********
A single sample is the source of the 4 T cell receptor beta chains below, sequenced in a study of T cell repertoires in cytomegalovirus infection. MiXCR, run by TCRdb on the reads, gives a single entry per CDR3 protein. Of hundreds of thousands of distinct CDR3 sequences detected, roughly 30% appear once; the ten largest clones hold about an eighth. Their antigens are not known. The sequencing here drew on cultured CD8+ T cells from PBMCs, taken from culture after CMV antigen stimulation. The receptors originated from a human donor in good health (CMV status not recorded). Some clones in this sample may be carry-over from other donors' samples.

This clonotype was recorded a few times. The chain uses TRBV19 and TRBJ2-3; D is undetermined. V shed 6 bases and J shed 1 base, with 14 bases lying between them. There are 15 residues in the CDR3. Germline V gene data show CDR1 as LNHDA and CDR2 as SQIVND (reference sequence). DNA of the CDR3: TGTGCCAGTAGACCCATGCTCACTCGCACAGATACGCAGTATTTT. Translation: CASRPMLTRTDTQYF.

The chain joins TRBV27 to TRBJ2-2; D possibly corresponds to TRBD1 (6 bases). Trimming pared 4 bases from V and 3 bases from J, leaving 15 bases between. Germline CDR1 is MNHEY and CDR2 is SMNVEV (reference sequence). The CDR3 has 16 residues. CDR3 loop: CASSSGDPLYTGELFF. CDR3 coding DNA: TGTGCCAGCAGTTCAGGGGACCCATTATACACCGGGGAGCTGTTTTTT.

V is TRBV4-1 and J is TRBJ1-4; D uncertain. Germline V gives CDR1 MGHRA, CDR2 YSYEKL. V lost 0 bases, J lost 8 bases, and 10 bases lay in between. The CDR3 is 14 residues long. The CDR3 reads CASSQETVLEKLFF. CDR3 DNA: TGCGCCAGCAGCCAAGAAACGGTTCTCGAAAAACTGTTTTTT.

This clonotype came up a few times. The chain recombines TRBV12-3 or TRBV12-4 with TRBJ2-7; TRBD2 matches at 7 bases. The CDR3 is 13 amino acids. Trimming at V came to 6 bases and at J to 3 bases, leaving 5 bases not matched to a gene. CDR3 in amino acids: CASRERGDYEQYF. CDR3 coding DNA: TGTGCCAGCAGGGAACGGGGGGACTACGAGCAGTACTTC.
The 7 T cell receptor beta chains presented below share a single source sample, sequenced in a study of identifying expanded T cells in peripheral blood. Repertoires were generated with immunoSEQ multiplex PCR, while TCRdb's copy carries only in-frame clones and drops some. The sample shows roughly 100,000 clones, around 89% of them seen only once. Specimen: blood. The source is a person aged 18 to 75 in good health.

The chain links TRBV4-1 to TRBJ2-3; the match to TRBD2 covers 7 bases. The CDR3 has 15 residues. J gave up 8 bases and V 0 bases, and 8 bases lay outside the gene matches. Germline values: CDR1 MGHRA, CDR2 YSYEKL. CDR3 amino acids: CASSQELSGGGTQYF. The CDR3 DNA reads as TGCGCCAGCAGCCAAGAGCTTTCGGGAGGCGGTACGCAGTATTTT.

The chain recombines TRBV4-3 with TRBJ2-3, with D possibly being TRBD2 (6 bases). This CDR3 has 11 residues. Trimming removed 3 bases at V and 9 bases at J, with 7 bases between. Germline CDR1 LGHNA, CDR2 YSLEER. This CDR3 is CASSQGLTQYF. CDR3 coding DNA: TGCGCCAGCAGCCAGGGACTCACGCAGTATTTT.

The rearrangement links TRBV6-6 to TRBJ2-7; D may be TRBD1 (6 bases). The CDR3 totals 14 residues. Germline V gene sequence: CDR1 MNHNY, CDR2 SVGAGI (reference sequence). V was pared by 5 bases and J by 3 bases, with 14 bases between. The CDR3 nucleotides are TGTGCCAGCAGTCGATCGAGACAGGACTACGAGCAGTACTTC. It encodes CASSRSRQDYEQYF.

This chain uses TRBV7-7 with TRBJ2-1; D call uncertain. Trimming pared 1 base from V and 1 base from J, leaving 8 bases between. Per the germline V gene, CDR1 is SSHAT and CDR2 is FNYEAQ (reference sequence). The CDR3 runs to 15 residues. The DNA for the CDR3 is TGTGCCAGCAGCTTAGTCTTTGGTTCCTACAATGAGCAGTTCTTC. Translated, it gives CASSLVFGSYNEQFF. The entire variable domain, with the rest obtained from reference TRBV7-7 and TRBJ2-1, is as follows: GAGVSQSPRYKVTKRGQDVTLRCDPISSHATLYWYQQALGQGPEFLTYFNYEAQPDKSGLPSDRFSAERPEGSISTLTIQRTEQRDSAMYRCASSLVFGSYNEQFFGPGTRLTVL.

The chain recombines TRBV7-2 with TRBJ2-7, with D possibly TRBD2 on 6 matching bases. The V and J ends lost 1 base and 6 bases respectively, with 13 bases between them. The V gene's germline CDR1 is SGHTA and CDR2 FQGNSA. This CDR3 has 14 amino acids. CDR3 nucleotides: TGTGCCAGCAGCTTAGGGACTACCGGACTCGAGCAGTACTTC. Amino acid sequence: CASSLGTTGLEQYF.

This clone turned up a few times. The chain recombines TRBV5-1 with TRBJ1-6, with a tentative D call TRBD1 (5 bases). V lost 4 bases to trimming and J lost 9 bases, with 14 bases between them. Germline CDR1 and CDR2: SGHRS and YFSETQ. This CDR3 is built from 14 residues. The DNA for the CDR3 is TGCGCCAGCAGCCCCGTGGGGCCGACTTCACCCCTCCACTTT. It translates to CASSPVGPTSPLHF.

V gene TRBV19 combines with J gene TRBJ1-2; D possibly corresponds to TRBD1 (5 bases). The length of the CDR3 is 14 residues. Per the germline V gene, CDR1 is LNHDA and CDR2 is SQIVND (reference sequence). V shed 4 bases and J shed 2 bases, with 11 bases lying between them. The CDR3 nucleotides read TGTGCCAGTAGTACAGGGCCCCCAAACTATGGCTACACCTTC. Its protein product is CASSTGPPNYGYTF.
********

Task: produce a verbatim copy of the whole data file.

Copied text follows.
A single sample is the source of the 4 T cell receptor beta chains below, sequenced in a study of T cell repertoires in cytomegalovirus infection. MiXCR, run by TCRdb on the reads, gives a single entry per CDR3 protein. Of hundreds of thousands of distinct CDR3 sequences detected, roughly 30% appear once; the ten largest clones hold about an eighth. Their antigens are not known. The sequencing here drew on cultured CD8+ T cells from PBMCs, taken from culture after CMV antigen stimulation. The receptors originated from a human donor in good health (CMV status not recorded). Some clones in this sample may be carry-over from other donors' samples.

This clonotype was recorded a few times. The chain uses TRBV19 and TRBJ2-3; D is undetermined. V shed 6 bases and J shed 1 base, with 14 bases lying between them. There are 15 residues in the CDR3. Germline V gene data show CDR1 as LNHDA and CDR2 as SQIVND (reference sequence). DNA of the CDR3: TGTGCCAGTAGACCCATGCTCACTCGCACAGATACGCAGTATTTT. Translation: CASRPMLTRTDTQYF.

The chain joins TRBV27 to TRBJ2-2; D possibly corresponds to TRBD1 (6 bases). Trimming pared 4 bases from V and 3 bases from J, leaving 15 bases between. Germline CDR1 is MNHEY and CDR2 is SMNVEV (reference sequence). The CDR3 has 16 residues. CDR3 loop: CASSSGDPLYTGELFF. CDR3 coding DNA: TGTGCCAGCAGTTCAGGGGACCCATTATACACCGGGGAGCTGTTTTTT.

V is TRBV4-1 and J is TRBJ1-4; D uncertain. Germline V gives CDR1 MGHRA, CDR2 YSYEKL. V lost 0 bases, J lost 8 bases, and 10 bases lay in between. The CDR3 is 14 residues long. The CDR3 reads CASSQETVLEKLFF. CDR3 DNA: TGCGCCAGCAGCCAAGAAACGGTTCTCGAAAAACTGTTTTTT.

This clonotype came up a few times. The chain recombines TRBV12-3 or TRBV12-4 with TRBJ2-7; TRBD2 matches at 7 bases. The CDR3 is 13 amino acids. Trimming at V came to 6 bases and at J to 3 bases, leaving 5 bases not matched to a gene. CDR3 in amino acids: CASRERGDYEQYF. CDR3 coding DNA: TGTGCCAGCAGGGAACGGGGGGACTACGAGCAGTACTTC.
The 7 T cell receptor beta chains presented below share a single source sample, sequenced in a study of identifying expanded T cells in peripheral blood. Repertoires were generated with immunoSEQ multiplex PCR, while TCRdb's copy carries only in-frame clones and drops some. The sample shows roughly 100,000 clones, around 89% of them seen only once. Specimen: blood. The source is a person aged 18 to 75 in good health.

The chain links TRBV4-1 to TRBJ2-3; the match to TRBD2 covers 7 bases. The CDR3 has 15 residues. J gave up 8 bases and V 0 bases, and 8 bases lay outside the gene matches. Germline values: CDR1 MGHRA, CDR2 YSYEKL. CDR3 amino acids: CASSQELSGGGTQYF. The CDR3 DNA reads as TGCGCCAGCAGCCAAGAGCTTTCGGGAGGCGGTACGCAGTATTTT.

The chain recombines TRBV4-3 with TRBJ2-3, with D possibly being TRBD2 (6 bases). This CDR3 has 11 residues. Trimming removed 3 bases at V and 9 bases at J, with 7 bases between. Germline CDR1 LGHNA, CDR2 YSLEER. This CDR3 is CASSQGLTQYF. CDR3 coding DNA: TGCGCCAGCAGCCAGGGACTCACGCAGTATTTT.

The rearrangement links TRBV6-6 to TRBJ2-7; D may be TRBD1 (6 bases). The CDR3 totals 14 residues. Germline V gene sequence: CDR1 MNHNY, CDR2 SVGAGI (reference sequence). V was pared by 5 bases and J by 3 bases, with 14 bases between. The CDR3 nucleotides are TGTGCCAGCAGTCGATCGAGACAGGACTACGAGCAGTACTTC. It encodes CASSRSRQDYEQYF.

This chain uses TRBV7-7 with TRBJ2-1; D call uncertain. Trimming pared 1 base from V and 1 base from J, leaving 8 bases between. Per the germline V gene, CDR1 is SSHAT and CDR2 is FNYEAQ (reference sequence). The CDR3 runs to 15 residues. The DNA for the CDR3 is TGTGCCAGCAGCTTAGTCTTTGGTTCCTACAATGAGCAGTTCTTC. Translated, it gives CASSLVFGSYNEQFF. The entire variable domain, with the rest obtained from reference TRBV7-7 and TRBJ2-1, is as follows: GAGVSQSPRYKVTKRGQDVTLRCDPISSHATLYWYQQALGQGPEFLTYFNYEAQPDKSGLPSDRFSAERPEGSISTLTIQRTEQRDSAMYRCASSLVFGSYNEQFFGPGTRLTVL.

The chain recombines TRBV7-2 with TRBJ2-7, with D possibly TRBD2 on 6 matching bases. The V and J ends lost 1 base and 6 bases respectively, with 13 bases between them. The V gene's germline CDR1 is SGHTA and CDR2 FQGNSA. This CDR3 has 14 amino acids. CDR3 nucleotides: TGTGCCAGCAGCTTAGGGACTACCGGACTCGAGCAGTACTTC. Amino acid sequence: CASSLGTTGLEQYF.

This clone turned up a few times. The chain recombines TRBV5-1 with TRBJ1-6, with a tentative D call TRBD1 (5 bases). V lost 4 bases to trimming and J lost 9 bases, with 14 bases between them. Germline CDR1 and CDR2: SGHRS and YFSETQ. This CDR3 is built from 14 residues. The DNA for the CDR3 is TGCGCCAGCAGCCCCGTGGGGCCGACTTCACCCCTCCACTTT. It translates to CASSPVGPTSPLHF.

V gene TRBV19 combines with J gene TRBJ1-2; D possibly corresponds to TRBD1 (5 bases). The length of the CDR3 is 14 residues. Per the germline V gene, CDR1 is LNHDA and CDR2 is SQIVND (reference sequence). V shed 4 bases and J shed 2 bases, with 11 bases lying between them. The CDR3 nucleotides read TGTGCCAGTAGTACAGGGCCCCCAAACTATGGCTACACCTTC. Its protein product is CASSTGPPNYGYTF.